Co-Creating Games with Children: A Case Study

Co-Creating Games with Children: A Case Study

Karen Mouws (iMinds-SMIT, Vrije Universiteit Brussel, Brussels, Belgium) and Lizzy Bleumers (iMinds-SMIT, Vrije Universiteit Brussel, Brussels, Belgium)
DOI: 10.4018/IJGCMS.2015070102
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In this paper, the authors investigate the role of and relationship between creative production practices (e.g. problem-solving and self-evaluation) and cooperative learning mechanisms (e.g. building trust and group processing) in a case of game co-design. 21 Belgian school children created game concepts together with a game designer, their teacher, and co-design facilitators. During a project week at school, participants moved from idea generation to presenting game concepts through collaboratively created prototypes. This case study, combining observation and survey methods, reveals that self-evaluation and openness to sharing ideas emerged spontaneously, but the critical analysis of digital games and crediting existing work require support. Moreover, as creative choices become part of group deliberation, progress in the creative production process critically depends on group functioning. The authors conclude that by grounding co-design in theory on cooperative learning and media literacy, co-design activities may be better understood and new avenues for supporting co-creators can be identified.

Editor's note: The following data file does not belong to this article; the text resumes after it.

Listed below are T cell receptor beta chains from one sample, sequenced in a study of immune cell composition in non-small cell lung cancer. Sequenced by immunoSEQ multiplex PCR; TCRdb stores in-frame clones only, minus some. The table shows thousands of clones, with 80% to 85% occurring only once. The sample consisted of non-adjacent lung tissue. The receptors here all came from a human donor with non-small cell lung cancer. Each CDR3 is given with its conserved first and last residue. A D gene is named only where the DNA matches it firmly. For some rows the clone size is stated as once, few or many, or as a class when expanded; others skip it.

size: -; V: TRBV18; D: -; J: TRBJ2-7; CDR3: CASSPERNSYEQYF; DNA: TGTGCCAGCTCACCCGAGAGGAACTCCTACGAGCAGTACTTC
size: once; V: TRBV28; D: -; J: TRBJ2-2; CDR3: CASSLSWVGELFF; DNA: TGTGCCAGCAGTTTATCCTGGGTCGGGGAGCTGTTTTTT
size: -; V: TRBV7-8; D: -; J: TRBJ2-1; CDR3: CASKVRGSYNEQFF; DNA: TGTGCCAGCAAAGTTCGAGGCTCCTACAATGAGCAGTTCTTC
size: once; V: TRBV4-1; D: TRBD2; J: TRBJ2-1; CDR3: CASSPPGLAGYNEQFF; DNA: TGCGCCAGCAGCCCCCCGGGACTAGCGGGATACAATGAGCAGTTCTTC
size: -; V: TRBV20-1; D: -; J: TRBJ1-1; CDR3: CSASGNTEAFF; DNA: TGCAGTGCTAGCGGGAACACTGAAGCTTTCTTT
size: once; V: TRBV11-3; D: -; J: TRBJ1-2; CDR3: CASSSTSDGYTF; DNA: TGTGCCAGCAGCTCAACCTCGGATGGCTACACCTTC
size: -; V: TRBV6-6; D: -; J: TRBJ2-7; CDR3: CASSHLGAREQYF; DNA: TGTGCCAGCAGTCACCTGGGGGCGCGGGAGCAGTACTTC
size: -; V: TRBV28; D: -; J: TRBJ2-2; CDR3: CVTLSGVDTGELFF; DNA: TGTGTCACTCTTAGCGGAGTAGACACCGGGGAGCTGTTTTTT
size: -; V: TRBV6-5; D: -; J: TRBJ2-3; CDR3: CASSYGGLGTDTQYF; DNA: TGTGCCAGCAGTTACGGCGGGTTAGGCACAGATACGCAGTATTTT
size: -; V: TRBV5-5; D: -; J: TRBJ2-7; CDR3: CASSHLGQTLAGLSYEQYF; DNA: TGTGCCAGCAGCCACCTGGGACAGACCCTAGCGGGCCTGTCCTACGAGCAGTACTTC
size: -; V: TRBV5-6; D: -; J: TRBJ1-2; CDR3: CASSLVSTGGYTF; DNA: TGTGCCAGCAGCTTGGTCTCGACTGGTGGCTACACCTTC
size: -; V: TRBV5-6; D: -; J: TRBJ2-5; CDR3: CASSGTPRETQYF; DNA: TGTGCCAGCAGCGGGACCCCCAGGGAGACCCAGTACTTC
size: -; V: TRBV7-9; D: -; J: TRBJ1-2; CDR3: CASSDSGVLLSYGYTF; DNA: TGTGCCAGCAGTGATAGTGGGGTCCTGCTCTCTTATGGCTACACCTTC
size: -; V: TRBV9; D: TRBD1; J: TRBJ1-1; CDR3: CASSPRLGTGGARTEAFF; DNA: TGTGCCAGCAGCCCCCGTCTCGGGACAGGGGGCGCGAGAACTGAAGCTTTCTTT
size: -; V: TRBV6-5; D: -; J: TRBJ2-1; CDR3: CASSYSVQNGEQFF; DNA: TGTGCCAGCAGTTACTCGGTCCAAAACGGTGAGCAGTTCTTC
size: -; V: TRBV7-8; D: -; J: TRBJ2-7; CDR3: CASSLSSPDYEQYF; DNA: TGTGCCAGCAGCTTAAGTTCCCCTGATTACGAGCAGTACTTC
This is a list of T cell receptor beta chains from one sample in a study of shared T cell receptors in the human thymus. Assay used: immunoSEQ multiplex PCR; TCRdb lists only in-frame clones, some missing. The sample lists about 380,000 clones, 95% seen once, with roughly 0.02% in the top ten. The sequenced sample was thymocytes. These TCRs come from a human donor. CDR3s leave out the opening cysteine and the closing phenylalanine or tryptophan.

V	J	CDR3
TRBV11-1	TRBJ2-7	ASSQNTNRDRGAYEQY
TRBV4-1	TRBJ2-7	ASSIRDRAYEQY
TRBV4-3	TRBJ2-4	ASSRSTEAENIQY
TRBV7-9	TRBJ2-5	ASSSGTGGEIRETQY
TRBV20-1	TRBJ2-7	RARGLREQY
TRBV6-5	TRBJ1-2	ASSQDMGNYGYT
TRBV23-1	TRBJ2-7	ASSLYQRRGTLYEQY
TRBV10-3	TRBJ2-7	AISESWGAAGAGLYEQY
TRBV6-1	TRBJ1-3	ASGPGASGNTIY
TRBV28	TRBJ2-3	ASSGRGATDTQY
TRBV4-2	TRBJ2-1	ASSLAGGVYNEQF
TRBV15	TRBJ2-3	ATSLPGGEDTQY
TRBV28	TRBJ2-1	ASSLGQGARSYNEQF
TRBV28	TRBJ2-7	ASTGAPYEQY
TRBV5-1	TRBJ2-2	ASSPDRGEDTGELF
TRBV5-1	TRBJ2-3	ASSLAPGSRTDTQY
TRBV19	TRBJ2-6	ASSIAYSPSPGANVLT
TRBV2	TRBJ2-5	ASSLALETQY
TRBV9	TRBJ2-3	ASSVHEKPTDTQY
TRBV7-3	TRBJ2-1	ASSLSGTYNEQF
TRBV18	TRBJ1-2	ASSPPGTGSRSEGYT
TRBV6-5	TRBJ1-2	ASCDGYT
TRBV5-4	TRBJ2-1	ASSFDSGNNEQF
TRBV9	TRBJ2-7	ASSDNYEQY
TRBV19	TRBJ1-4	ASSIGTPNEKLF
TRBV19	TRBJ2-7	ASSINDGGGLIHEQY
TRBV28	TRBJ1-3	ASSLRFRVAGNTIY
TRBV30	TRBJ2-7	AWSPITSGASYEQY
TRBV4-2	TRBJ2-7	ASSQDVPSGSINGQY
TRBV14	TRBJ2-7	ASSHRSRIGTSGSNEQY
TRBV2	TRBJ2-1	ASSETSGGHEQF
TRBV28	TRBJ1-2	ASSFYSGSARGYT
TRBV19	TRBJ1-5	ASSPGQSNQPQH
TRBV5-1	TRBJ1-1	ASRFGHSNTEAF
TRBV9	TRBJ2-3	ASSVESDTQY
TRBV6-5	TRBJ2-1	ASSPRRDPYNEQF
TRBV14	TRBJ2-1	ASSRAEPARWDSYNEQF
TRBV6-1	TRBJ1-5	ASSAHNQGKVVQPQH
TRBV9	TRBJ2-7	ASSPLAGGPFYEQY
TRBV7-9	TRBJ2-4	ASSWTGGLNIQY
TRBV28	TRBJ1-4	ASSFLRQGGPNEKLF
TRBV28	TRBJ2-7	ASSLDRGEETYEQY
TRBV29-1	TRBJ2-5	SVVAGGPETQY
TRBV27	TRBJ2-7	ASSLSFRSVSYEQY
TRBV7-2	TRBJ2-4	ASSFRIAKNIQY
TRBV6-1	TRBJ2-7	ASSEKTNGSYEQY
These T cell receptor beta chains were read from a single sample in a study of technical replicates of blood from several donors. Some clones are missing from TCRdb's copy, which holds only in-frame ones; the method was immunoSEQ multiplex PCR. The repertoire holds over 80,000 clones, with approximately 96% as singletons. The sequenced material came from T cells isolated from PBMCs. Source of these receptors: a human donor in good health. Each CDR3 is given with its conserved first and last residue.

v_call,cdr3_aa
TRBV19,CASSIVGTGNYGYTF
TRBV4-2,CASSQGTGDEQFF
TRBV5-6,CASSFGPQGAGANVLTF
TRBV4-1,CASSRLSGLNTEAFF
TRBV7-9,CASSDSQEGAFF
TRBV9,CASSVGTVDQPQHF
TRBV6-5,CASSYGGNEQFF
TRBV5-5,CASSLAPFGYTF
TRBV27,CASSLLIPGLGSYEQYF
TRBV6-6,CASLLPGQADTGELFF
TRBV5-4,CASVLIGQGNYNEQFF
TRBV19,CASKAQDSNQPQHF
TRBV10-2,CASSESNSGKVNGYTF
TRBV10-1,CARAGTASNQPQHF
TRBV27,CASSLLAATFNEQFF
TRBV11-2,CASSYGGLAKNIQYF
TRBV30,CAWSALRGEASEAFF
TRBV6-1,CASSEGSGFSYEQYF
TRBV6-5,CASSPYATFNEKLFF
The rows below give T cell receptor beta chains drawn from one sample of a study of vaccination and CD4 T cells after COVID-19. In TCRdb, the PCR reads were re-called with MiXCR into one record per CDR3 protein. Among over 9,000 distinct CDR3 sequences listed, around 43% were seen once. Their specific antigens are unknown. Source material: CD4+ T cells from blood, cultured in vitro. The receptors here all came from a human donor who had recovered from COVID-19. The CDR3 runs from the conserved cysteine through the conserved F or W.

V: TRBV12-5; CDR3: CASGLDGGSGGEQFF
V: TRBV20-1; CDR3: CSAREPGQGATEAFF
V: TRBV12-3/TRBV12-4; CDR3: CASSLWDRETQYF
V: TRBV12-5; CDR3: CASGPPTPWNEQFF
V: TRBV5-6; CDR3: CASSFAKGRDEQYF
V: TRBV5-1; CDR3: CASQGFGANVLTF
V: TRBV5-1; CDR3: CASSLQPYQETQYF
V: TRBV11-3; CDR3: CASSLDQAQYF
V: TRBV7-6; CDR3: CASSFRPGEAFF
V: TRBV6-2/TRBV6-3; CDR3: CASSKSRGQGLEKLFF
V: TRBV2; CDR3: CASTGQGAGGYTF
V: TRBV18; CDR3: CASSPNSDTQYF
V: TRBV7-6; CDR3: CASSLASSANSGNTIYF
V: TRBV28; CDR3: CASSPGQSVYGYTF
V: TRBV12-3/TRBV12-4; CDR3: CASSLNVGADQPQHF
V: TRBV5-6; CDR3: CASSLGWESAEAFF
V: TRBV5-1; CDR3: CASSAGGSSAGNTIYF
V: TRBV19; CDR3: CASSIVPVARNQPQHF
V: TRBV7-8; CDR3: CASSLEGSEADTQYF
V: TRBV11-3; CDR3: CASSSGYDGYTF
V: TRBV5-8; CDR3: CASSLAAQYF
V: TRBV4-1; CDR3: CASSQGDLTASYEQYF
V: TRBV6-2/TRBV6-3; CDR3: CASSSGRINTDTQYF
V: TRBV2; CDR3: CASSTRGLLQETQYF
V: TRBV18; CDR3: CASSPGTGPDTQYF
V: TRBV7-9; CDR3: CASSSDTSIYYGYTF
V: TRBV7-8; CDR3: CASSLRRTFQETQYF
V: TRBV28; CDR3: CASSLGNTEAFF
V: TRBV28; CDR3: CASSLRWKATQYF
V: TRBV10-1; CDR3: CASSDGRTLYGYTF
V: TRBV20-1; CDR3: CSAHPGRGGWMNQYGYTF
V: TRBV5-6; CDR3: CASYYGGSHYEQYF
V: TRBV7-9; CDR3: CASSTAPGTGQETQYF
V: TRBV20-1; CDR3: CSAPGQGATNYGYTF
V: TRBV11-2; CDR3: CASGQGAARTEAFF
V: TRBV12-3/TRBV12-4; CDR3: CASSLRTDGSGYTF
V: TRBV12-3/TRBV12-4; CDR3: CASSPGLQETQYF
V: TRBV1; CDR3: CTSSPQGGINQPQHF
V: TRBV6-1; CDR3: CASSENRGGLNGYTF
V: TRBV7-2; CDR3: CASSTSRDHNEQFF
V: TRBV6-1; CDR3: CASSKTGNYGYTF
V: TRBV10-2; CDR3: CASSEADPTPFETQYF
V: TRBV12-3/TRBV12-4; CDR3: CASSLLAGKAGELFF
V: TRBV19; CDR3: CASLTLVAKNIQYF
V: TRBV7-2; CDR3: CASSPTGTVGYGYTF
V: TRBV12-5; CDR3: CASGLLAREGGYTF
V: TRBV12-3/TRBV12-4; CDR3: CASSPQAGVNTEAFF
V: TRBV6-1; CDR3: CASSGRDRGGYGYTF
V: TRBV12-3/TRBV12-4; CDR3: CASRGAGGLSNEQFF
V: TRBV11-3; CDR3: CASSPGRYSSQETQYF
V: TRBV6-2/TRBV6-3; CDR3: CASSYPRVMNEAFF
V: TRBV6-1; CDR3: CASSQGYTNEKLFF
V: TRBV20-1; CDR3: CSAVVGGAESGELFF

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Theoretical Background And Research Questions

To scrutinize the Kids Game Lab case, we will use two theoretical lenses: one to address the creative and productive facets of game co-creation, and another to explore its cooperative and instructive facets (see Figure 1). For the former, we consider the media literacy perspective, focusing on participation in creative media production (Kafai & Peppler, 2011). In respect to the latter, we review theoretical work on social interdependence theory as a means to approach cooperative learning (Johnson & Johnson, 1999, 2009).

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